The first time I watched The Big Short, I came away knowing less about finance than I did walking in.
That’s not exactly true, but I became all too aware of everything I didn’t know about the forces orchestrating our lives. Like many, I believed the world of finance was as inaccessible and impenetrable to an outsider as a physician’s trade journal.
But although the 2008 subprime mortgage crisis, the most emphatic example of shorting in recent memory, is not an easy event to explain, the truth is shorting goes on every day and anyone can do it, even you.
When you normally buy shares in a company, you’re betting the price is going up and that you’ll eventually be able to sell at a profit. But the market isn’t just for those with sunny dispositions: there are ways to bet something is going down as well.
Shorting is essentially a bet. In the movie, Christian Bale’s character, Michael Burry, bet against the housing market after his research pointed to its collapse.
Burry used a more complex financial instrument to do so, but the relative theory is the same for small-timers like us. After all, you can’t just walk up to your broker and say “one short on the housing market, please.”
But you may be surprised how much of the market is accessible for retail investors. Hell, you can speculate on agriculture prices through wheat futures. There is a tradeable security for almost everything.
But the housing market was shorted through mortgage-backed securities. Banks began offering (bad) mortgages as a packaged investment and Burry knew many of them were going to fail. So, he bought all the credit default swaps he could as insurance. When they failed, he stood to benefit.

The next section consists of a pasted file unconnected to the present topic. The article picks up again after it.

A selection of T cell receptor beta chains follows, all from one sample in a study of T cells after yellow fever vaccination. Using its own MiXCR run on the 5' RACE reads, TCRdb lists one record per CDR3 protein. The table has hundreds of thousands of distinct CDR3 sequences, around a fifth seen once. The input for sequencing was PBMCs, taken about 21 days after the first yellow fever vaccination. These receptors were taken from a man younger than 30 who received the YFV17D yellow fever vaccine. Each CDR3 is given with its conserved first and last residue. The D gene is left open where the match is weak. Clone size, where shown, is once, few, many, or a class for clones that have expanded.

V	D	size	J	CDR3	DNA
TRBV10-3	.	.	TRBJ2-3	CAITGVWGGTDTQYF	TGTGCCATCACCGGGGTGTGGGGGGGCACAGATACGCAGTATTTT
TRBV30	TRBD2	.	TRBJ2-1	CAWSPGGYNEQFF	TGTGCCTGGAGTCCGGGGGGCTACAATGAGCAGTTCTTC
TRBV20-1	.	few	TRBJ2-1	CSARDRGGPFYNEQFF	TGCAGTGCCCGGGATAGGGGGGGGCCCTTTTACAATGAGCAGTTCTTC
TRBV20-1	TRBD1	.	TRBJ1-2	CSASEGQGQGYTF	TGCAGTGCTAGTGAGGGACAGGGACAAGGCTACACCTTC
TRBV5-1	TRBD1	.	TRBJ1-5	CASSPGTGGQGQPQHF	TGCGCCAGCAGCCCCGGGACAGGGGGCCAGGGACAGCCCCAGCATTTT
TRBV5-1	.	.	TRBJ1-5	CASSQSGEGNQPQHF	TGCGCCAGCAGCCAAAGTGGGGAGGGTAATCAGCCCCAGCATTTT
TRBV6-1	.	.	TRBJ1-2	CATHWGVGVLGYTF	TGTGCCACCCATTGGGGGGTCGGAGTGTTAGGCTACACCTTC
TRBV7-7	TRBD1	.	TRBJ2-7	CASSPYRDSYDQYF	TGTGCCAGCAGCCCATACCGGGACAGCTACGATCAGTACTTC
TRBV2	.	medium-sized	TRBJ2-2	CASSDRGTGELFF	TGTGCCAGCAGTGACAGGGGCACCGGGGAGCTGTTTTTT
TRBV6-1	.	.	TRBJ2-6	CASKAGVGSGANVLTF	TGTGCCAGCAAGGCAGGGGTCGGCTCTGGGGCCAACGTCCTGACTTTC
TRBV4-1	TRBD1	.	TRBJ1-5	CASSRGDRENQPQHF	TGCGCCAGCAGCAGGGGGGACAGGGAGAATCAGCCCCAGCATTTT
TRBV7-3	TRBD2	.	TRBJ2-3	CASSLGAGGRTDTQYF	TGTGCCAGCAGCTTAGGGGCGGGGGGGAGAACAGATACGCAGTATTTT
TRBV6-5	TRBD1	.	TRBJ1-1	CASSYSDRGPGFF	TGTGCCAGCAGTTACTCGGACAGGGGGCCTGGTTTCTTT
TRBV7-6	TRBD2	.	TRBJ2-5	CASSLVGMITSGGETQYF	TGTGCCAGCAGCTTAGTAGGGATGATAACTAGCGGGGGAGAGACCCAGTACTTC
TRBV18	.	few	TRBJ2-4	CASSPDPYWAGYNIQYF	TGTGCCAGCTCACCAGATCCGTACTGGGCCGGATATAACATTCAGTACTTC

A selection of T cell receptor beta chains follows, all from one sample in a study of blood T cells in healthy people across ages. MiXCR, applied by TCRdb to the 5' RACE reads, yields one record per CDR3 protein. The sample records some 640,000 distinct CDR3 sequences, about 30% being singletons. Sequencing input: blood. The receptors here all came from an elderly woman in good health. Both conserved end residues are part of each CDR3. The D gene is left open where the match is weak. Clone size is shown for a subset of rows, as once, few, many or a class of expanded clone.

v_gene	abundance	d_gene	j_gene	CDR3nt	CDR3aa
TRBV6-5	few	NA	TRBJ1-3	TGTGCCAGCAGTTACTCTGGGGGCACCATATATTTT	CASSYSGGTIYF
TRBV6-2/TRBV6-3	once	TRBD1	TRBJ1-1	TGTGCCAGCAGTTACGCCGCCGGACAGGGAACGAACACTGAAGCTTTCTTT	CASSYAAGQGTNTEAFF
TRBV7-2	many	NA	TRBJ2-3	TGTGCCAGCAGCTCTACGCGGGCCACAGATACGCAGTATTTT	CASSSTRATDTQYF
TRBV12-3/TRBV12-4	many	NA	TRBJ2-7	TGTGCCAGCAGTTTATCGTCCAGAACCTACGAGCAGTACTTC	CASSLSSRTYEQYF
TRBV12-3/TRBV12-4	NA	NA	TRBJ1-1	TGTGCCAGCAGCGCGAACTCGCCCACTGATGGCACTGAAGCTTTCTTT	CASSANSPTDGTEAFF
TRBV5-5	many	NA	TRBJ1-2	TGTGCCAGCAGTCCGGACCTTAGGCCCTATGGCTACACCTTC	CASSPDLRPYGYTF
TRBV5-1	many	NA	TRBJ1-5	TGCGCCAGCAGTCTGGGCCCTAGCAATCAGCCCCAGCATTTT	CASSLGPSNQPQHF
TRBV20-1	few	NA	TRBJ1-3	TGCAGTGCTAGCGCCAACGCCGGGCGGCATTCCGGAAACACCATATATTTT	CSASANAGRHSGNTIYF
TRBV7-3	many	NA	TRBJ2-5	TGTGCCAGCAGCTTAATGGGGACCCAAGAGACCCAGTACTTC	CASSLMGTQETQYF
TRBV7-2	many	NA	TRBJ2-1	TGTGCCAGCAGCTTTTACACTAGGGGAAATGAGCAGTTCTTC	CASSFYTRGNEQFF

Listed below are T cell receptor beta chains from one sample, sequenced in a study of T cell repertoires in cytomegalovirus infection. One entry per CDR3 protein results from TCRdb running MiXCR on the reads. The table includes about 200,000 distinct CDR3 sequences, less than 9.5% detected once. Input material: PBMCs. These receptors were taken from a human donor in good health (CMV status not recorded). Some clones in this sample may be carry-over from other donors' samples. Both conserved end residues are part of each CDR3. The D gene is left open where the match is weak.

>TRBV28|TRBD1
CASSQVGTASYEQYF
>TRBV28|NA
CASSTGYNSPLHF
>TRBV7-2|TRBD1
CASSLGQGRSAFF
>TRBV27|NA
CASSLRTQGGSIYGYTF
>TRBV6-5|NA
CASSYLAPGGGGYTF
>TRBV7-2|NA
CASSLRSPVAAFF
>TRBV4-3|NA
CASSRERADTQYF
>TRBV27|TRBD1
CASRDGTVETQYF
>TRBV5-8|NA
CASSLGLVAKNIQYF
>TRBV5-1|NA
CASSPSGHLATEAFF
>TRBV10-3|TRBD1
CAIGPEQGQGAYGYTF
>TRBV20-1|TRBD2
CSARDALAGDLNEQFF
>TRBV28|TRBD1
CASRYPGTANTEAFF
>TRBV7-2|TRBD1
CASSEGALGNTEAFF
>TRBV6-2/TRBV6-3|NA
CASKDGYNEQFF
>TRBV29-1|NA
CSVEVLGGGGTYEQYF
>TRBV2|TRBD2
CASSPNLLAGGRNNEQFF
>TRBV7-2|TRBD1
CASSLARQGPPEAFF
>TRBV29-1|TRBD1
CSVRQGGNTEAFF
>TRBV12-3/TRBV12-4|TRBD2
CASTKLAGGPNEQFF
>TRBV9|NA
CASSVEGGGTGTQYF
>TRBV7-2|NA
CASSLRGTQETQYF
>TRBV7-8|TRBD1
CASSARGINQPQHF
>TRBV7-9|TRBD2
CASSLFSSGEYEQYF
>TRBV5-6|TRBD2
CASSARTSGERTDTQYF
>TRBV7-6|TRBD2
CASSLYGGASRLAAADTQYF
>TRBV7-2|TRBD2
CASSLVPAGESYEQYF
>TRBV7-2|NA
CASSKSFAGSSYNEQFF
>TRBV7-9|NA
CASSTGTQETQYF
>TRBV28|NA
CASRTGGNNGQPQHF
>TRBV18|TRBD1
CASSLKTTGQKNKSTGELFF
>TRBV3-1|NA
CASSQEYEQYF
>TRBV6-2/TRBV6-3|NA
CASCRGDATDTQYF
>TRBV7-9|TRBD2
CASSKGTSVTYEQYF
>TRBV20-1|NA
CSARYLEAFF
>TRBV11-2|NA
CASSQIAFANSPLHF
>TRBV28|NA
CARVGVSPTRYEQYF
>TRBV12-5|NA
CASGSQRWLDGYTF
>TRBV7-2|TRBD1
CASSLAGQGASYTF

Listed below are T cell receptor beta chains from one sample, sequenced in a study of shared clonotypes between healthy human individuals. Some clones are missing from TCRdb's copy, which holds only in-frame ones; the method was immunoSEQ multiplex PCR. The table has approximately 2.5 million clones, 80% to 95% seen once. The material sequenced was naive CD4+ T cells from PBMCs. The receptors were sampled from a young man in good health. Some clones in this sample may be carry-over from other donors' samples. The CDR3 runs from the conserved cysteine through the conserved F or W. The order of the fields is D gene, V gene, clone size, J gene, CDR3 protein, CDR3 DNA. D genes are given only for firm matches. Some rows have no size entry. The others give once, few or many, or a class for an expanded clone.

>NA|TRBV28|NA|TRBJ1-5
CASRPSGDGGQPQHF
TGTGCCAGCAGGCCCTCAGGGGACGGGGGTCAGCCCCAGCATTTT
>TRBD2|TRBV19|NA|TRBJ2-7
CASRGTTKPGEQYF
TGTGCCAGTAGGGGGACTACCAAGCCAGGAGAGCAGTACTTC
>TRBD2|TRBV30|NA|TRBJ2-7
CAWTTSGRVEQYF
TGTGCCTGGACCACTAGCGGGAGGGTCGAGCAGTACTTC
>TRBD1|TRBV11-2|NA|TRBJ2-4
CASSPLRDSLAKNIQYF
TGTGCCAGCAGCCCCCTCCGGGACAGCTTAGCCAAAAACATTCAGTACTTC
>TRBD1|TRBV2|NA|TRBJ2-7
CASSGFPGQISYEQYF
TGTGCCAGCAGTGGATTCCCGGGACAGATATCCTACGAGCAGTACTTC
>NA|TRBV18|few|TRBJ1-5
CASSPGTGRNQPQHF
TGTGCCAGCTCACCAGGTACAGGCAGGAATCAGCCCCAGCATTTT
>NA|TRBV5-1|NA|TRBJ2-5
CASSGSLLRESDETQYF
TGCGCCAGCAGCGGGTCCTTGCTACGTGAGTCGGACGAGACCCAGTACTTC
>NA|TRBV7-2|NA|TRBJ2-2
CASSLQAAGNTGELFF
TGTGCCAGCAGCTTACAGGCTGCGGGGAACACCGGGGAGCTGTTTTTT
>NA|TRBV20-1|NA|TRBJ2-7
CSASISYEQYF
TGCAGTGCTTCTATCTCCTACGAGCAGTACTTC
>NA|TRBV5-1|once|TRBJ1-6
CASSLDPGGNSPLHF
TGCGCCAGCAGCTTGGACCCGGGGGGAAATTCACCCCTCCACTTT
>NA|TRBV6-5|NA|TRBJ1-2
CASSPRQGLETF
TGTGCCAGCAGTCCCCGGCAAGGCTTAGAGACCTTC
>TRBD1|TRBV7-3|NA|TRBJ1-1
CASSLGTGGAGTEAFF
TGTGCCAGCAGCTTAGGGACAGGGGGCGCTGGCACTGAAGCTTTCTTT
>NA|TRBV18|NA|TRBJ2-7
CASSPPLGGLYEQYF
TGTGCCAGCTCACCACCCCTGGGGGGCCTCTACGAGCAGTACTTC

This is just one example of how shorting works, but we’ll use another example so you can follow along in real time.
Typically, short sellers approach a broker and ask to short a company. The broker then lends X amount of that company’s shares to the short seller, who sells them immediately. Either way, the short seller eventually has to buy the same amount of shares back and return them to the broker, but the outcome, how much money is made or lost, depends on which direction the stock moves.
If the share price drops, you’re in the money. The broker’s shares can be repurchased for less than they were sold, and the money left over is yours to keep. If the price goes up, the shares still have to be repurchased but you end up paying the difference.
Herein lies one of the greatest dangers of shorting: your potential gains are capped at 100% but your losses are unlimited.
It’s important to know that it’s you against the broker. They are not your friend and have no interest in your short turning out. And if the short interest is high, your broker will charge you higher interest for the “privilege” of shorting that company.
Tesla (TSLA.Q) is currently trading at USD$213.99 and the company has a short interest rate above 30% as of July 29, 2019. This means 28.53% of a company’s shares currently in circulation have been sold as shorts, or are being used as bets that the company’s share price will fall.
For comparison, Nike (NKE.NYSE), a company we discussed in another entry in our educational series, only has a short interest rate of 0.67%. This means an insignificant number of investors believe the company’s stock is going to suffer in the near term.